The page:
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‘Peaceful Demonstration' Held in Response to Denton Incidents

A demonstration was held Tuesday night on the south lawn of the Denton County Courthouse, in response to a pair of incidents over the weekend.

Catherine Giles organized the event, called "Hate is not welcome in Denton County."

"What inspired me are the growing incidences of hate," Giles said. "Either hate speech, or acts of hate."

About 50 people showed up to the event which was held in response to a video that is circulating on social media showing a group of men shouting "Reclaim America" while holding flags and flares outside a Denton rehearsal space.

"We really didn't know what was going on," said the woman who recorded the scene. She asked that her identity be withheld. "It kind of dawned on us that something was wrong."

About a dozen people were gathered outside Rubber Gloves Rehearsal Studios. The woman said they were members of Patriot Front, a white nationalist group classified as a hate group by the Southern Poverty Law Center.

"I feel like this was a call to arms," she said. "I feel terrible that this is happening in a community I'm directly involved with."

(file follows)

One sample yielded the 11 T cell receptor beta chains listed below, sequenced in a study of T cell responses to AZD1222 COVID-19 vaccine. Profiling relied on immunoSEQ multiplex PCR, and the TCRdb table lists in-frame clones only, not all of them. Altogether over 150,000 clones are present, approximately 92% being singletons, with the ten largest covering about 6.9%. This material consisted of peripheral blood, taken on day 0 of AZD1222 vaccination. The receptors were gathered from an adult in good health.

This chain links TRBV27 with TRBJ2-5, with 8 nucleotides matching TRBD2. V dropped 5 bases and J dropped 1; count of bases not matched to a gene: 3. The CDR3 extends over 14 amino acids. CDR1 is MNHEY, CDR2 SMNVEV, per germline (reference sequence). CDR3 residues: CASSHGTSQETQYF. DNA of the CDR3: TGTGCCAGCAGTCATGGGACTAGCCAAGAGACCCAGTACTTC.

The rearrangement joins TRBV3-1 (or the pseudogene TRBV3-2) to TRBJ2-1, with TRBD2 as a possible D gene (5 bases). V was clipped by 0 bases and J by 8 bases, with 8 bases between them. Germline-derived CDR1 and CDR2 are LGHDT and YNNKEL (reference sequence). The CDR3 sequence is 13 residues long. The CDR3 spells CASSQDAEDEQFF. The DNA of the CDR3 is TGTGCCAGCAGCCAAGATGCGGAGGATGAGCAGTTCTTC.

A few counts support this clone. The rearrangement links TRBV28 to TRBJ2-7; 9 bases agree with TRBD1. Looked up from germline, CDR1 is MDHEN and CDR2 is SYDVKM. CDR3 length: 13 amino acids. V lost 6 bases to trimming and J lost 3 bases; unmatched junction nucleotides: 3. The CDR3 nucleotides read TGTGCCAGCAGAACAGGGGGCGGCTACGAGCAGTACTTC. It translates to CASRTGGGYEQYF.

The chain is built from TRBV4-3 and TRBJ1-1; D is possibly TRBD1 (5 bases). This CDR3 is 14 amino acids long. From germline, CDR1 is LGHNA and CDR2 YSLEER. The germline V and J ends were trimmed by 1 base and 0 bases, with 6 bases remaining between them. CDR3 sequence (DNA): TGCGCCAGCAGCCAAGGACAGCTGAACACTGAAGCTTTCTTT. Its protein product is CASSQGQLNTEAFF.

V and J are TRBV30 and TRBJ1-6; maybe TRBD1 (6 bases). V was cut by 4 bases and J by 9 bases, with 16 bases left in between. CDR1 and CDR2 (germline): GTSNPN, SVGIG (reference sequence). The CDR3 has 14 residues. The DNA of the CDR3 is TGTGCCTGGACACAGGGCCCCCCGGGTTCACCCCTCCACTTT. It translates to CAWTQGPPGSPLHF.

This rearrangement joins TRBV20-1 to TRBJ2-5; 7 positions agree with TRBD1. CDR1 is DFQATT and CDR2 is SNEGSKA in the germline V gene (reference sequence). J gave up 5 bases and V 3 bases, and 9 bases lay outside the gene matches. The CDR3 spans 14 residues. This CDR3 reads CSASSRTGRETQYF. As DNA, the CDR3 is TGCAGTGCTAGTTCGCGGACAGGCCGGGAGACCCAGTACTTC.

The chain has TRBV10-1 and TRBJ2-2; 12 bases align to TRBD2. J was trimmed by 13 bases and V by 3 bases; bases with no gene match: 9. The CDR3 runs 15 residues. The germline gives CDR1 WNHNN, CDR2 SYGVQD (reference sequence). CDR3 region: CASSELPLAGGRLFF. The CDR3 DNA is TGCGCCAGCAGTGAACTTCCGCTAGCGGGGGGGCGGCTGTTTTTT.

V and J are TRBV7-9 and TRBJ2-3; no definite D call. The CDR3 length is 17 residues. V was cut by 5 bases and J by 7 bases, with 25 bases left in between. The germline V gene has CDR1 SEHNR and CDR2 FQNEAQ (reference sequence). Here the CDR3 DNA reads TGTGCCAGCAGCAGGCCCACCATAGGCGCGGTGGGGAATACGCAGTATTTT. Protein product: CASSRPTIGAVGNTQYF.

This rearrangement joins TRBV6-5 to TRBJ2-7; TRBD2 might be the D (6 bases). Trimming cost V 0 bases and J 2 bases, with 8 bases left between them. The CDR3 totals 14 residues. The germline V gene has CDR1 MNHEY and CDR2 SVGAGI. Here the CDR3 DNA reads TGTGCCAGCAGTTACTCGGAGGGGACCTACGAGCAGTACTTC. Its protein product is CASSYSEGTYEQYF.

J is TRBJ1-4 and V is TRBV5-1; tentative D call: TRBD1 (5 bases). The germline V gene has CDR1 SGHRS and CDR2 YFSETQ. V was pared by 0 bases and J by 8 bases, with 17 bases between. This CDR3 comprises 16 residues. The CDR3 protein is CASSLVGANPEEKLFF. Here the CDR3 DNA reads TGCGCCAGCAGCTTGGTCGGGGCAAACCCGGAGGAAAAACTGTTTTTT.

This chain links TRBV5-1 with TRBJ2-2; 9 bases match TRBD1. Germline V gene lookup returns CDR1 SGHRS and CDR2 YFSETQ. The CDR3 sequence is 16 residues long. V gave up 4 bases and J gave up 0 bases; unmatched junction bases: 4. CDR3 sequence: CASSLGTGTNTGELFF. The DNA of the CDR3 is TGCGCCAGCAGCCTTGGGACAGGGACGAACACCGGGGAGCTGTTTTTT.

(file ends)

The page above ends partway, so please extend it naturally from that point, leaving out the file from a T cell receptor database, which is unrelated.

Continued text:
Later Saturday, Denton police responded to Harvest House, a beer garden and live music venue about a quarter mile away. An employee there was assaulted, after asking a group of men to leave. One of the men had multiple swastika tattoos.

Denton police have not made any arrests in the Harvest House assault. A spokesperson said it was too early to say whether the two incidents were related.

At the peaceful rally on Tuesday night, some held signs while others opted to share a few words. 

Fourteen-year-old Tyler Jackson took the microphone to share his experiences as a trangender teen in Denton public schools. 

"I'm very proud of this county to be so overwhelmingly accepting and diverse, but I feel we still have room for improvement," said Jackson. 

Still, he believed the turnout was a step in the right direction.

Others like Anjelica Fraga said Tuesday's event wasn't enough, saying words must be turned into actions to create change.

“I see these people when there’s a rally happening, when they can bring a sign and stand around and feel like they’re doing something. But then they don’t show up when we need them," said Fraga.

Denton police also had a presence at the rally, to ensure the safety of those attending.  

In addition to organizing the rally, Giles also called on public officials to condemn last weekend's incidents.

"Silence and inaction will continue to increase it, allow it to increase," said Giles. "If we're not part of the solution, by our words and actions, through our silence and inactions we're part of the problem."

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